Today i want to learn/discuss about of a technique for proving that the given Diophantine equation has infinitely main roots.

I just want to solve these types of problems : 1) Show that $x^2=y^3+z^5$ has infinitely many solutions for positive integers $x,y,z$. 2) Show that $x^n+y^n=z^{n-1}$ has infinitely many solutions for postive integers $x,y,z$.

To solve these types of problems a parameter is usually used which varies over integers giving infinitely many solutions.. For example, $x=k^{10}(1+k)^8 ,y=k^7(1+k)^5,z=k^4(k+1)^3$ are the solutions for problem number (1). Then as we vary $k$ over postive integers we will be getting infinitely many values.

My problem is that I am not getting motivation to how to select that values of $x,y,z$ in terms of $k$ or any parameter. After seeing the solution I feel "Ohk! It can be done using this" but i can't predict the solution. Hence I am asking is there any procedure are to be followed to solve these types of problems , any motivation inside the question?? Or it can be solved only by putting random value??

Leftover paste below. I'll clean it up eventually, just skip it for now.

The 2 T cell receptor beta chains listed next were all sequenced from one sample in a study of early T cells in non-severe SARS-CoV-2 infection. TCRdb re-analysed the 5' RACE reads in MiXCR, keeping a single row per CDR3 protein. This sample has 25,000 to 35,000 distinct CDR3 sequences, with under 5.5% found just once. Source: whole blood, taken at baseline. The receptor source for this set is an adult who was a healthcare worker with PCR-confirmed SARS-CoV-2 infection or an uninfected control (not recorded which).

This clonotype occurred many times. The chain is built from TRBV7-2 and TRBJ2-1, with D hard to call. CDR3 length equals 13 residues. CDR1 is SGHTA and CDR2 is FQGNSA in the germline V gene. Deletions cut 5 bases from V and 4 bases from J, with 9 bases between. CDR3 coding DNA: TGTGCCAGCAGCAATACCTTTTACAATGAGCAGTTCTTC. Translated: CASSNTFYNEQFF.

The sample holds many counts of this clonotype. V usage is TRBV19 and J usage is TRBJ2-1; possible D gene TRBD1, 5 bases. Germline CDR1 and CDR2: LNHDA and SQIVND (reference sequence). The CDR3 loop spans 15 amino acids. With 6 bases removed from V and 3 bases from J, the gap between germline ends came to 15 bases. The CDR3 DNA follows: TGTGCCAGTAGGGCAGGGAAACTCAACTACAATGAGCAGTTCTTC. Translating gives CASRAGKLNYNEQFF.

Please help me. Thanks in advance,

  • $\begingroup$ One technique is to find a couple solutions or have a computer find them and then factor each solution to look for commonalities. $\endgroup$ – abiessu Oct 2 '19 at 12:31

"OP" inquired about, $x^n+y^n=z^{n-1}$

For n=3, above equation becomes:

$x^3+y^3=z^2 ----(1)$

Equation $(1)$ has parametric solution given below:




For, $m=3$, we get:


  • $\begingroup$ I want to find the general method of thinking but not the solution. $\endgroup$ – Sufaid Saleel Oct 3 '19 at 3:14

One of my friend on Aops @Delta0001 has discovered this method for solving these types of methods of one type. So I want to share that trick to the math community.

Prove that there are infinite tuples of natural numbers $(a_1 , a_2 , \dots , a_n)$ which satisfy

$$a_1 ^{p_1} + a_2 ^{p_2} + \dots + a_n ^ {p_n} = d^p$$

where $p , p_1, p_2 , \dots , p_n , d$ are natural numbers and $gcd ( ~ lcm( p_1 , p_2 , \dots , p_n ) ~ , ~ p) = 1$


Let $M$ denote the LCM of $p_1 , p_2 , \dots , p_n$.

Next, we find $k$ such that $M \cdot k + 1$ is a multiple of $p$.

Now, take any natural numbers $b_1 , b_2 , \dots , b_n$ and set,

\begin{align*} a_1 &= b_1 (b_1 ^ {p_1} + b_2 ^{p_2} + \dots + b_n ^{p_n}) ^{\frac{M k}{p_1}} \\ a_2 &= b_2 (b_1 ^ {p_1} + b_2 ^{p_2} + \dots + b_n ^{p_n}) ^{\frac{M k}{p_2}} \\ & \vdots \\ a_n &= b_n (b_1 ^ {p_1} + b_2 ^{p_2} + \dots + b_n ^{p_n}) ^{\frac{M k}{p_n}} \end{align*}

Also, let $d = (b_1 ^ {p_1} + b_2 ^{p_2} + \dots + b_n ^{p_n}) ^{\frac{M k + 1}{p}}$

It is clearly seen that this tuple $a_1 , a_2 , \dots , a_n , d$ satisfy the given equation.

And as there are infinitely many choices for $b_1 , b_2 , \dots m b_n$, we get infinitely many solutions. $\blacksquare$


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